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A form of social influence in which a person yields to explicit instructions or orders from an authority figure. Experimental research into this phenomenon was pioneered by the US psychologist Stanley Milgram (1933–84) who conducted a series of experiments, the first of which was published in the Journal of Abnormal and Social Psychology in 1963, in which approximately two-thirds of participants administered what they believed to be extremely painful and possibly lethal electric shocks to an innocent victim when instructed to do so by an authoritative experimenter. See also law of social impact, Stanford prison experiment. Compare compliance, conformity.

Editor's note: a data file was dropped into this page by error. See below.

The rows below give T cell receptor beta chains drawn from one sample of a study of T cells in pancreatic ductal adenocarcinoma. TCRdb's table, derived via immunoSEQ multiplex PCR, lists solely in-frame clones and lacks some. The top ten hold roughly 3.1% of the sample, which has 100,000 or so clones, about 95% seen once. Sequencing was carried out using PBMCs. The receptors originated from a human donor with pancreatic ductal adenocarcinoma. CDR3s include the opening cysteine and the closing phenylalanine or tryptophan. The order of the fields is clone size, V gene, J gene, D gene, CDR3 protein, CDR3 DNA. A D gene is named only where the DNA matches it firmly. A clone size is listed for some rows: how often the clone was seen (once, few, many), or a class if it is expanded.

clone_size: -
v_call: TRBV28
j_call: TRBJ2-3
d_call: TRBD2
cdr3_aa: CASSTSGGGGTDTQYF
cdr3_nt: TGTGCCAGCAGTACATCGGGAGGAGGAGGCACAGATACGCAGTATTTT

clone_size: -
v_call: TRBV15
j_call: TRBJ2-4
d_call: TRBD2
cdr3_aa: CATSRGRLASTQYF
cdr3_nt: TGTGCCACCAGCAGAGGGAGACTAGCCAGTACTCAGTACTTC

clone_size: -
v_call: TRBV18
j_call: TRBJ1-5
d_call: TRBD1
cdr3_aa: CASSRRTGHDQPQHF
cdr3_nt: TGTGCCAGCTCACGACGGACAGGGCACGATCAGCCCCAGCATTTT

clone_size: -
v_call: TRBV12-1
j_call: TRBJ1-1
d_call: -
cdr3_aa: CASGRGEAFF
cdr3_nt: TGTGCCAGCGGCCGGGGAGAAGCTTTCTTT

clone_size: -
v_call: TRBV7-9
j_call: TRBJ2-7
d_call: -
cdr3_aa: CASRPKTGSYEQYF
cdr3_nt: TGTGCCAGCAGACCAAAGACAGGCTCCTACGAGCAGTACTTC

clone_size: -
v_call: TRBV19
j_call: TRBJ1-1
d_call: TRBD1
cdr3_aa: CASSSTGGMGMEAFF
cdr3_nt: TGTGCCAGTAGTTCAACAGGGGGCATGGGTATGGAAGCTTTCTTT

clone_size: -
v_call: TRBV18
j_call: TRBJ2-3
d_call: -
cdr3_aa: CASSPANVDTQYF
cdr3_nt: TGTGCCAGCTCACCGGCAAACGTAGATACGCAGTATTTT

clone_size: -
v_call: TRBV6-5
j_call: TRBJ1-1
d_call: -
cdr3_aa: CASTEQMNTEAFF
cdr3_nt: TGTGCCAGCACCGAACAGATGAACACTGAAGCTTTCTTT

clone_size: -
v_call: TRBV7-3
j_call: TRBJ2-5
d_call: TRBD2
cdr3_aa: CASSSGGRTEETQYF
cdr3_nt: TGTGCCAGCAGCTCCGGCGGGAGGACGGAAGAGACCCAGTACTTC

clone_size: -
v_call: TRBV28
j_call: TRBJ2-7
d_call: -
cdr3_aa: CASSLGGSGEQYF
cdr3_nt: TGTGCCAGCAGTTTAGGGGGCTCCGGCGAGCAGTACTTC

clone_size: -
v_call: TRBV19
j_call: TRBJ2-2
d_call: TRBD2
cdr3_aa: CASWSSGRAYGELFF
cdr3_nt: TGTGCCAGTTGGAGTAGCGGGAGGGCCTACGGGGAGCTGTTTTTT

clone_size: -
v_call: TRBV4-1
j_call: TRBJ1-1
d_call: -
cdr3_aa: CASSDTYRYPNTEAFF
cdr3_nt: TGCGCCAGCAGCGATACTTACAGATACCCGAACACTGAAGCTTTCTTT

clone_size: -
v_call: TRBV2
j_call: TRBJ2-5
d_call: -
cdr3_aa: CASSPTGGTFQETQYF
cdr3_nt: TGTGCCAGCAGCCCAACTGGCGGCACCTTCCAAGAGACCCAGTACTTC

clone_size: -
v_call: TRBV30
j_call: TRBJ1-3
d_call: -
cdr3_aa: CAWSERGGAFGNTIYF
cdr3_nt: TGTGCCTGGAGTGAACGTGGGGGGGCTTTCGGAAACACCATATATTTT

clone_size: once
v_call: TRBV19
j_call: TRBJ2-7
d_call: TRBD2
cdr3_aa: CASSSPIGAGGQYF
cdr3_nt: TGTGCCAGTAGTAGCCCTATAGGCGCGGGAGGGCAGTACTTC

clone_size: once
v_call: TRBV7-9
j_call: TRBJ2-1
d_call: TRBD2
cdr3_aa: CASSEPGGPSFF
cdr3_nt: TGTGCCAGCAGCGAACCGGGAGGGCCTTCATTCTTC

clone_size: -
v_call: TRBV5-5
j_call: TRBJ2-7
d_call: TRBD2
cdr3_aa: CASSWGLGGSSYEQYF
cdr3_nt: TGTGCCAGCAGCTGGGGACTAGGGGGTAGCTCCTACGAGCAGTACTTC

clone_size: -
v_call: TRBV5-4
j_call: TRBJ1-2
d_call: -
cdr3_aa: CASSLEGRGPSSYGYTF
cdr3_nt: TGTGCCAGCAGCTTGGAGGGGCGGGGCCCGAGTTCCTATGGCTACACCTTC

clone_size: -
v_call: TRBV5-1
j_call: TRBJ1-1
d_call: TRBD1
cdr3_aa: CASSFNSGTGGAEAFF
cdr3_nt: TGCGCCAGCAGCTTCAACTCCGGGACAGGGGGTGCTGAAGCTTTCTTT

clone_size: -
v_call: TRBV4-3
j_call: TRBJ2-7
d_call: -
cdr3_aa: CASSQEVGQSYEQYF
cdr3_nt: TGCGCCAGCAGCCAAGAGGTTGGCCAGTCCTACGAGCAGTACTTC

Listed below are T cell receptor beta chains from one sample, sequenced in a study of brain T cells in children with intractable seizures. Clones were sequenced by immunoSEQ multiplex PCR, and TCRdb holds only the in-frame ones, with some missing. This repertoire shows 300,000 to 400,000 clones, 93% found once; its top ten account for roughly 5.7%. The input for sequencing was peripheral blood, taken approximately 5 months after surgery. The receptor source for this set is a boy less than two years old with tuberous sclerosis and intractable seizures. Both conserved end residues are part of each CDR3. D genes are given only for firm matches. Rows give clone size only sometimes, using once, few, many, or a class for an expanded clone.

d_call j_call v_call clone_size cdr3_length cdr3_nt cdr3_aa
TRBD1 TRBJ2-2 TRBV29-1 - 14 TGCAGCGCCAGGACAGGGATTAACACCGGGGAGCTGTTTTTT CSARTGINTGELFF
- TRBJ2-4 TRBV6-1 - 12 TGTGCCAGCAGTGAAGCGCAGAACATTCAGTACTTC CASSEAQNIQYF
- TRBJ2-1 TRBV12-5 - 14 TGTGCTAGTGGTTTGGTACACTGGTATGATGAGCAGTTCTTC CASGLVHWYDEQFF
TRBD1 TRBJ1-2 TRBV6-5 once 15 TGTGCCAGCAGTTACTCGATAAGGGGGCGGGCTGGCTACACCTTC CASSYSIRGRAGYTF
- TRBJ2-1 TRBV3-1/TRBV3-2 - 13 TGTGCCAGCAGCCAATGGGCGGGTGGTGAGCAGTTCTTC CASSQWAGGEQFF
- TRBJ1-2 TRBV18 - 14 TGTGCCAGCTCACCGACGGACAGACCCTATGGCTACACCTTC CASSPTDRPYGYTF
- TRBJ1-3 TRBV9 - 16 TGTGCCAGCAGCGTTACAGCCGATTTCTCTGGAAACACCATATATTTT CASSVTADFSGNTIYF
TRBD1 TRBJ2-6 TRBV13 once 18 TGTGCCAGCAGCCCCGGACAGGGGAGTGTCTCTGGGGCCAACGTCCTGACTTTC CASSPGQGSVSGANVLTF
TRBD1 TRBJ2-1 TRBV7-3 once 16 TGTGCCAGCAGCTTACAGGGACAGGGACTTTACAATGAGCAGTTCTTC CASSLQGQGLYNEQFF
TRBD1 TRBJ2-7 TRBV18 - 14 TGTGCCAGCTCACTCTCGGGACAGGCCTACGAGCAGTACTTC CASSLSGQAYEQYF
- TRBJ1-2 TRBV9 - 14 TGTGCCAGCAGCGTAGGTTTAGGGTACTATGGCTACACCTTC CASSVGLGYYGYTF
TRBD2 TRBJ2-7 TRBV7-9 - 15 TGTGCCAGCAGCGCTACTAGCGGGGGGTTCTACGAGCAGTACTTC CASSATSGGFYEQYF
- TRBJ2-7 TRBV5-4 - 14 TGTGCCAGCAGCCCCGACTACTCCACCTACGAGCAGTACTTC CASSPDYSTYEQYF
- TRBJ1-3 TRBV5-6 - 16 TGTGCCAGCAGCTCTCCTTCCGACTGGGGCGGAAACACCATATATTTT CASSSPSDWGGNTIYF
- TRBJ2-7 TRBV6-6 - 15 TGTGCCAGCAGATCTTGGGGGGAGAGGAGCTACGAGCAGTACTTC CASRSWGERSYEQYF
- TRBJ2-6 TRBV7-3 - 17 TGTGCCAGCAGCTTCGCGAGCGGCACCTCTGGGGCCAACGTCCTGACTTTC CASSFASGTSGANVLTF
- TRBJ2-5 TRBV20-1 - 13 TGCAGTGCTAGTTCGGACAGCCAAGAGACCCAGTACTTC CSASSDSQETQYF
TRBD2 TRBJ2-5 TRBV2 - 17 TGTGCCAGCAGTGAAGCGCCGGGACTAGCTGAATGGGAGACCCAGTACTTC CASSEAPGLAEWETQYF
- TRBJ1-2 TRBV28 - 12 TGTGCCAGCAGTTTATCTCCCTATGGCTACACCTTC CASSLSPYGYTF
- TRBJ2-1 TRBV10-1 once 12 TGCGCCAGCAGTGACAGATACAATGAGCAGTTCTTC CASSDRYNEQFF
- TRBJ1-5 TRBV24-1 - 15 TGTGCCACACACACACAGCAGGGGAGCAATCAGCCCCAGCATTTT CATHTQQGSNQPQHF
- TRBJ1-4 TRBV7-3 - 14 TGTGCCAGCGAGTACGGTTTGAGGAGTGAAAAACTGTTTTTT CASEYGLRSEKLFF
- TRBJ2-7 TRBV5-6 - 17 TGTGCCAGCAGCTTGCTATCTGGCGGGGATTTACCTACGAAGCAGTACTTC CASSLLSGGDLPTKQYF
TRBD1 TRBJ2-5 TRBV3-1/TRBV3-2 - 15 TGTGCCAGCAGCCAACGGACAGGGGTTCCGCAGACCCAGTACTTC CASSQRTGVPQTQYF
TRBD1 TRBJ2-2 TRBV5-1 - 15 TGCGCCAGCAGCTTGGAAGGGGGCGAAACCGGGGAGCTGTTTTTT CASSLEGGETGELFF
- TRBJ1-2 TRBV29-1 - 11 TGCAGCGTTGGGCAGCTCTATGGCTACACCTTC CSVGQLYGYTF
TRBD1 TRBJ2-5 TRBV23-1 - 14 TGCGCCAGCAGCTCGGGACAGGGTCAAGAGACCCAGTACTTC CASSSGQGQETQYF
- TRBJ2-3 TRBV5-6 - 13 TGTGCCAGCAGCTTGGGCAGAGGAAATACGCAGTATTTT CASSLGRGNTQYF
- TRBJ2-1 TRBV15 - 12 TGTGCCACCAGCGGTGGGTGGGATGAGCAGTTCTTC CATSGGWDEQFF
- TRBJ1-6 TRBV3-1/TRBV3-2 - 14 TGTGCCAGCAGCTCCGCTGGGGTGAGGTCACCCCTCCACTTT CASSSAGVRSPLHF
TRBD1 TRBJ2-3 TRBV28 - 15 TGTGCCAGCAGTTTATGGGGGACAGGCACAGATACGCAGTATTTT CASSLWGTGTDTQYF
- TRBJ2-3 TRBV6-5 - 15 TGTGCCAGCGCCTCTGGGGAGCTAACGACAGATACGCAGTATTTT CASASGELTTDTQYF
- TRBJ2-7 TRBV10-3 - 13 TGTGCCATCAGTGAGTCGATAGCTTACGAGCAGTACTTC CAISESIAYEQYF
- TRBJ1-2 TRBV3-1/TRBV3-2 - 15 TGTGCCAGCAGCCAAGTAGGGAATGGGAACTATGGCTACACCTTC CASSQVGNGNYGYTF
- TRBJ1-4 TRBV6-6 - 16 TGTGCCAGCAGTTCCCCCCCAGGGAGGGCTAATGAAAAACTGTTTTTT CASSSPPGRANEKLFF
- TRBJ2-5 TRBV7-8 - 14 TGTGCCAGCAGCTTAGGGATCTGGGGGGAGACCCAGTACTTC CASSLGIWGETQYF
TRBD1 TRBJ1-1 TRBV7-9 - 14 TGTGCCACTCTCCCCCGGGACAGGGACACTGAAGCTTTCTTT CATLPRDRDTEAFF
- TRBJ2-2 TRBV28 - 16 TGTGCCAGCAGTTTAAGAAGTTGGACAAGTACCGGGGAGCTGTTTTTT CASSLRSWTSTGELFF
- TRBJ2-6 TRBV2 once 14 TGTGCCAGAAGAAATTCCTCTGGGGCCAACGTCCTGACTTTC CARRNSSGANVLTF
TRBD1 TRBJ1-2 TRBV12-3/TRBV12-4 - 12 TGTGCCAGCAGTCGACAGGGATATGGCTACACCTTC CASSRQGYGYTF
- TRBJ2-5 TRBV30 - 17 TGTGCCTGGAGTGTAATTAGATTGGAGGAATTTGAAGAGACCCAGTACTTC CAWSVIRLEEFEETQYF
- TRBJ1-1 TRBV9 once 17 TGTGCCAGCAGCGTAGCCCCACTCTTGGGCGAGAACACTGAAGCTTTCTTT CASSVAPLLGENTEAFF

Subjects: Psychology — Arts and Humanities.

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